My biggest baby’s tears rolled down my arm as she sobbed silently, chest heaving. We rocked together, heads on each other’s shoulders. We rocked and talked and cried.

She found Snowy’s star – in Lion King the kings and queens become the stars in the sky when they die. Snowy was certainly a Queen. Regal with her black lipstick and eyeliner, proud and tall, overseeing her kingdom.

We touched her soft, white, fluffy fur and said goodbye again.

Thankful that we’d had Snowy with us for so long. She was lucky to have us too. We’d saved her by taking her home with us from the Animal Welfare League. Nobody wanted her because she was “old” – 10 years old and still full of energy. We’d had no intention of getting a dog – but how could we not? We fell in love with her right away. Well trained, polite, a bit quirky. Old enough not to be crazy, young enough to play. She didn’t demand endless attention, dribble all over us or want food all day. In fact, she was fussy with her eating.

She was a little aloof. No barking. Rarely howling. Our white wolf.

She and I walked over headlands together, through the bush, to the waterfall, around the streets or to the beach – wherever we fancied on the day. She often led the way. She’d sniff endlessly, marking her spots as we went. We were a familiar sight in the area, my white wolf and I. As we wandered, people would often stop us, saying that she looked like a polar bear as they reached to pat her, then exclaim how soft her fur was.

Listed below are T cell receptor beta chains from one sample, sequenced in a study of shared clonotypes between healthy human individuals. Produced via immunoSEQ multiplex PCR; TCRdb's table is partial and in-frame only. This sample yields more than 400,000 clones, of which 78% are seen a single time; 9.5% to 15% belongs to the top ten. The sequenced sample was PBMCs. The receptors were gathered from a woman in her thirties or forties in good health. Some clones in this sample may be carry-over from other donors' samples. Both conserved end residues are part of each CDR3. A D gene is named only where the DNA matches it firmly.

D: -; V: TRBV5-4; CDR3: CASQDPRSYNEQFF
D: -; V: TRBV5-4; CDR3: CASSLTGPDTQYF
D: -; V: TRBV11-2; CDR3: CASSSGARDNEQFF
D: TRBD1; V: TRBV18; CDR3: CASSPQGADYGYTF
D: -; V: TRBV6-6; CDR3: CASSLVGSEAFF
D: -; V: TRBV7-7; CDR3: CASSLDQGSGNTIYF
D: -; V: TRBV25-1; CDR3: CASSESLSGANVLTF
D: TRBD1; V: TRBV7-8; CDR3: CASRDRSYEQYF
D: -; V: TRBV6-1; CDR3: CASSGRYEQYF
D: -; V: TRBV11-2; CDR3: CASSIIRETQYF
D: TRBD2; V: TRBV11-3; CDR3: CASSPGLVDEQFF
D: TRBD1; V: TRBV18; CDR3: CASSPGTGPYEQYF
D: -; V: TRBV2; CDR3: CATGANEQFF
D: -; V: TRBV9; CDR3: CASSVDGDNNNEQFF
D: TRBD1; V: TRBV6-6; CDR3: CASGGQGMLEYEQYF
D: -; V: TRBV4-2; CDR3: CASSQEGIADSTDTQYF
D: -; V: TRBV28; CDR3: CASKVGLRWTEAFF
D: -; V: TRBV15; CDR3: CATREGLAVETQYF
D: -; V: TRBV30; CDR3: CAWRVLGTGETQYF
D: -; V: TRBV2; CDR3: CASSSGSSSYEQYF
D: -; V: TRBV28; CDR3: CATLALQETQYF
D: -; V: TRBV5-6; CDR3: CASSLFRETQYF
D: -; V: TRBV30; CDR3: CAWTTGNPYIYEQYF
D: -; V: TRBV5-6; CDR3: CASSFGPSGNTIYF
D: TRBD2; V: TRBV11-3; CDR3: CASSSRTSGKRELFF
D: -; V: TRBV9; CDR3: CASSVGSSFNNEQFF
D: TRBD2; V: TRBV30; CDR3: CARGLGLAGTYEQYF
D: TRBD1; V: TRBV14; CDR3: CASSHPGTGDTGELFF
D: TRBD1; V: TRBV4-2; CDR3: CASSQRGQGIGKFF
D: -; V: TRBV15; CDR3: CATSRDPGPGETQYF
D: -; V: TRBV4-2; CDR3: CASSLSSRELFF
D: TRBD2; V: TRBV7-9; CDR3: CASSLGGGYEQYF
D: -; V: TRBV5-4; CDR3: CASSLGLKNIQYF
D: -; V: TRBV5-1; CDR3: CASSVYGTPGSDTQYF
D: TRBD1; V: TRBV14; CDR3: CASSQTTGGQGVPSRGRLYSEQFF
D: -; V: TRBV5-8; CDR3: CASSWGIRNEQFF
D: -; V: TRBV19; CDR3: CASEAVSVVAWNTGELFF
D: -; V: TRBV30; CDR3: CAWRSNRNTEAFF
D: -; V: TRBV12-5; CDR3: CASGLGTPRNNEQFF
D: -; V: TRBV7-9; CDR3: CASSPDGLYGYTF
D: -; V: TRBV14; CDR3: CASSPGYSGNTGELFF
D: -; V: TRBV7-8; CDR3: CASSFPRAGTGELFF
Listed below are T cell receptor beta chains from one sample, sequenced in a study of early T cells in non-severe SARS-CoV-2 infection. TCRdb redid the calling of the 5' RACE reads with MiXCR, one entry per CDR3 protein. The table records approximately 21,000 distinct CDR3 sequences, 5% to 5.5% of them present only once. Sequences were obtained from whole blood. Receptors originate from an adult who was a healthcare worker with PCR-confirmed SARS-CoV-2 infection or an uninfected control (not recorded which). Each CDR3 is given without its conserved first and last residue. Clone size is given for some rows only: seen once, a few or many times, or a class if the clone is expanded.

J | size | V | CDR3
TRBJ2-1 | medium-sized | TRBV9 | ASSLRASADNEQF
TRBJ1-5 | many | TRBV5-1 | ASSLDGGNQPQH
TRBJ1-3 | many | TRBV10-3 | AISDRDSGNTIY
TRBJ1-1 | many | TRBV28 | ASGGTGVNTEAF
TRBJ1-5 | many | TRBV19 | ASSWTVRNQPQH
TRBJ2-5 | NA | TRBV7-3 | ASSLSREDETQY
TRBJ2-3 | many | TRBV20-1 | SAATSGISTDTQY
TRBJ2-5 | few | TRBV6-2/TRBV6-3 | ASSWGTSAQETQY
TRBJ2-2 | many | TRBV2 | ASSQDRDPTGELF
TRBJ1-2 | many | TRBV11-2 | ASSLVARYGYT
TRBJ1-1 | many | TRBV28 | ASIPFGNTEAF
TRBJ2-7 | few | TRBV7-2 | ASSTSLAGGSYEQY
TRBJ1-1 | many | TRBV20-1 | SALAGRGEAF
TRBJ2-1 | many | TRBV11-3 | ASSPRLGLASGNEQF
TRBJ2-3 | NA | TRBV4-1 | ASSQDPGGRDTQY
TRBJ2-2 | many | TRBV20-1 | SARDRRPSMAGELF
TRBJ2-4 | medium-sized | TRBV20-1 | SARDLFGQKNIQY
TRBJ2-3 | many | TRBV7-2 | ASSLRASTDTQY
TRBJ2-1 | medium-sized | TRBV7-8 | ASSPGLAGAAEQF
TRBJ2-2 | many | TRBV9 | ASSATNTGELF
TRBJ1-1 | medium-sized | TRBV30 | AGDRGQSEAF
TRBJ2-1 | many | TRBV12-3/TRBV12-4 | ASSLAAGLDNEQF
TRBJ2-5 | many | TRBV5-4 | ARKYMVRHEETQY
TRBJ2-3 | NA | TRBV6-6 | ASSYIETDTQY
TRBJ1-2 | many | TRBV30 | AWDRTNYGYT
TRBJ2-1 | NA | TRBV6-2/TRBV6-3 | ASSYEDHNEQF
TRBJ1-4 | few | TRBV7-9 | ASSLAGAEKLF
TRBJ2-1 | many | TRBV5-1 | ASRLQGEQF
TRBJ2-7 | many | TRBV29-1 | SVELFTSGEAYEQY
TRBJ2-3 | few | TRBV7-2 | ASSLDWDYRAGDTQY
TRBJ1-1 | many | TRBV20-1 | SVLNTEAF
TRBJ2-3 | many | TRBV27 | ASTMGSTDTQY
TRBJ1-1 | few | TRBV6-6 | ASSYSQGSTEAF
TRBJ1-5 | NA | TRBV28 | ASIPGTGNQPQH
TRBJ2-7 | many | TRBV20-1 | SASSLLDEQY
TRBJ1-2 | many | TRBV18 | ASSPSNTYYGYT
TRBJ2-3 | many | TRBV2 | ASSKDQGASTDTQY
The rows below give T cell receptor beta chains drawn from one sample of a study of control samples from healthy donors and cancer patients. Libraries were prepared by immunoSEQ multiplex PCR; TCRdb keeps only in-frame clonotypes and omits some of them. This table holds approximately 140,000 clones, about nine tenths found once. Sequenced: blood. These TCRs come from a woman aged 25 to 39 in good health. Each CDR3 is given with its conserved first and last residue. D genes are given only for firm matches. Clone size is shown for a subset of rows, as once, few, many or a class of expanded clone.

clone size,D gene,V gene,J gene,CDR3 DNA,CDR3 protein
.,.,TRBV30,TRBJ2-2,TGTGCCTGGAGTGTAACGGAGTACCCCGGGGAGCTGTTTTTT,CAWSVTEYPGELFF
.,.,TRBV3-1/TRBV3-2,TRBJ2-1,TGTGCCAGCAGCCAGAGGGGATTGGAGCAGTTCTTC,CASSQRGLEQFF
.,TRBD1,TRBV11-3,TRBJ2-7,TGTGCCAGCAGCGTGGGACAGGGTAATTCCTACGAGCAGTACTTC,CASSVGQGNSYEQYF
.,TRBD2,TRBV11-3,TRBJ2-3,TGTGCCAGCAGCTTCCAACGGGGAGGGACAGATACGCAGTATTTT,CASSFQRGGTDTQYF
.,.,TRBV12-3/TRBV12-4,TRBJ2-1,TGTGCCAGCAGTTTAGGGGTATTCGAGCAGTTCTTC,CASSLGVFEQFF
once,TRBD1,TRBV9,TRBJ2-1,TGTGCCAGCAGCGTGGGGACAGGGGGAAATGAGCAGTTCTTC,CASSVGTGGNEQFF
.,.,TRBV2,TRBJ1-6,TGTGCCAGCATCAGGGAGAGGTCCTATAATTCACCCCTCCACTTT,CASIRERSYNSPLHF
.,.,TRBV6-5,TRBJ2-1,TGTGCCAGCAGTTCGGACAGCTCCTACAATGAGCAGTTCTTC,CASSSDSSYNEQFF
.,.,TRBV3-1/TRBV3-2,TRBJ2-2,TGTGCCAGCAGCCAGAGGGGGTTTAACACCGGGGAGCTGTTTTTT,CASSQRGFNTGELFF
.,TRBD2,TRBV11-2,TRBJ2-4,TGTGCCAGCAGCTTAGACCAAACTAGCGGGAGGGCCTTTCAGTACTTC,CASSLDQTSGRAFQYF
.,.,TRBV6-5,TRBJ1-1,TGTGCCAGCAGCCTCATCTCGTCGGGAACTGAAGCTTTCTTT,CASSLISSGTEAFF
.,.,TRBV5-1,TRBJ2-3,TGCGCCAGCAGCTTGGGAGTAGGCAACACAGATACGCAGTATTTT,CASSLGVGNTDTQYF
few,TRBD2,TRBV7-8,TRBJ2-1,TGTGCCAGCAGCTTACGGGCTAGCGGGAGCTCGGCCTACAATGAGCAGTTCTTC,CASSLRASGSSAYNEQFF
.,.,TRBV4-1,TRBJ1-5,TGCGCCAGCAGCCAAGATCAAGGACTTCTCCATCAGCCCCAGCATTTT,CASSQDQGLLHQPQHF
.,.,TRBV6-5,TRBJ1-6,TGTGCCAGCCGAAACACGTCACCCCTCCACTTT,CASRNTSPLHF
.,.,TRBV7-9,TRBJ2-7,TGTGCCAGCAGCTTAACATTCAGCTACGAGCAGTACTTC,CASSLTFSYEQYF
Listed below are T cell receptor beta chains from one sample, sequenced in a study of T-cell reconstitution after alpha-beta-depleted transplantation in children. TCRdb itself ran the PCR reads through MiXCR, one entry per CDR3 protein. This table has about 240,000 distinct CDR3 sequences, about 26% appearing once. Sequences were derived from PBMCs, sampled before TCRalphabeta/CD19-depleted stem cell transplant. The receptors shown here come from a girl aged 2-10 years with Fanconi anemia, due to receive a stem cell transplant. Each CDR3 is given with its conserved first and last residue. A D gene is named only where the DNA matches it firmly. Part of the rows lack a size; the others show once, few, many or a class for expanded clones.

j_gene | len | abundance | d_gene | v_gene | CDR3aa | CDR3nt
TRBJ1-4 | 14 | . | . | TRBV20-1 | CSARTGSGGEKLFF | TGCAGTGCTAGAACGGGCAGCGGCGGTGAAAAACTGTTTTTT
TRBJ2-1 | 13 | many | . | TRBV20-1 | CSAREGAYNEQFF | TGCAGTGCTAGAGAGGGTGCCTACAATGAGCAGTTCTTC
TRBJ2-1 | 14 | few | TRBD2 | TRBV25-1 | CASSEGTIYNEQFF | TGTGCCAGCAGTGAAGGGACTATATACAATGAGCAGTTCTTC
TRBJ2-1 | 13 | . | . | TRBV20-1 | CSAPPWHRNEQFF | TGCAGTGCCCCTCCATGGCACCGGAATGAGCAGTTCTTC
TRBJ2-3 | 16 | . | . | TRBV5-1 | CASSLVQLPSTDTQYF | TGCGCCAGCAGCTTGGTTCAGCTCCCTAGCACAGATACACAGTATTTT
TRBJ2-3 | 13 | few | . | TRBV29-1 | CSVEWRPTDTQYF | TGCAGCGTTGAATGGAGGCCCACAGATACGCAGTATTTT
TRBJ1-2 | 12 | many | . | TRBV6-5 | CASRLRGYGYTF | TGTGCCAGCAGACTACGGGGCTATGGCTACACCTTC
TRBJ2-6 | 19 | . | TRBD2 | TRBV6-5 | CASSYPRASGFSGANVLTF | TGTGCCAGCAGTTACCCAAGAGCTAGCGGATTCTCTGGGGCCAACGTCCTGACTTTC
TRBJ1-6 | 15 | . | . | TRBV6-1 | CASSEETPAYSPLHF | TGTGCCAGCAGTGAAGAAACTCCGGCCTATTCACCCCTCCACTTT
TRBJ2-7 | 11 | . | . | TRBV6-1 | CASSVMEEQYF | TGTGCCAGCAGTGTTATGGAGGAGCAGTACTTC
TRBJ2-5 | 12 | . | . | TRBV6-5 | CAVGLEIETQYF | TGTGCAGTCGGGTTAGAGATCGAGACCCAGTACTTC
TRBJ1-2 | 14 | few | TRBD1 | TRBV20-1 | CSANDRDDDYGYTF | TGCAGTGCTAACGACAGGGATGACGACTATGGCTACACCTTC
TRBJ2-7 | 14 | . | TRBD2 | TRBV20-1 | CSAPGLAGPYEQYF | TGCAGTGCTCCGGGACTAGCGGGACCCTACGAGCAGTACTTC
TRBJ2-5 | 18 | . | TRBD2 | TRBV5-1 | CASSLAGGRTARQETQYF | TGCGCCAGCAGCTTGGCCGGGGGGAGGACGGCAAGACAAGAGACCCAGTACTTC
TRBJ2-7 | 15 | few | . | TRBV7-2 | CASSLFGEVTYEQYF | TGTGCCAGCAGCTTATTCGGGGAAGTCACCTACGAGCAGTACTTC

When I gave massages, she used to come and lie under the cabin where I work, sharing the energy, sharing her energy. Clients always felt quite honoured when she’d appear for them – a rare event.

The kids walked her in the afternoons. Shay walked her on his days home. Recently, she was slower and slower, her legs giving way and her eyes dimming with age. She could still smell raw meat or fish though and would appear by my side, silently waiting for a little bit on the side. She could still hear when her lead was picked up, ready to go for a walk. She was eager, her legs were not.

My son will miss her sleeping in his room, keeping him company in his dreams. Daughter 2 will miss endlessly plucking tufts of that wonderful, soft, fluffy rug of fur. Number 1 will miss pouring out her day’s musings into Snowy’s endlessly patient ears. Shay will miss talking to her and tickling her at the end of the day, before he goes to bed. He’ll miss walking her.

I miss having her near me as I sit at my computer, as I chop food in the kitchen, passing her carrots as I go.

No one to eat the leftovers.

No one to greet us at the door when we get home, excited to see us every time.

No one to howl like a wolf during thunderstorms and fireworks.

We miss her.

She has left a giant Snowy-sized hole in our family and our lives.

Our perfect dog.

Thank you Snowy. We love you.

Run free.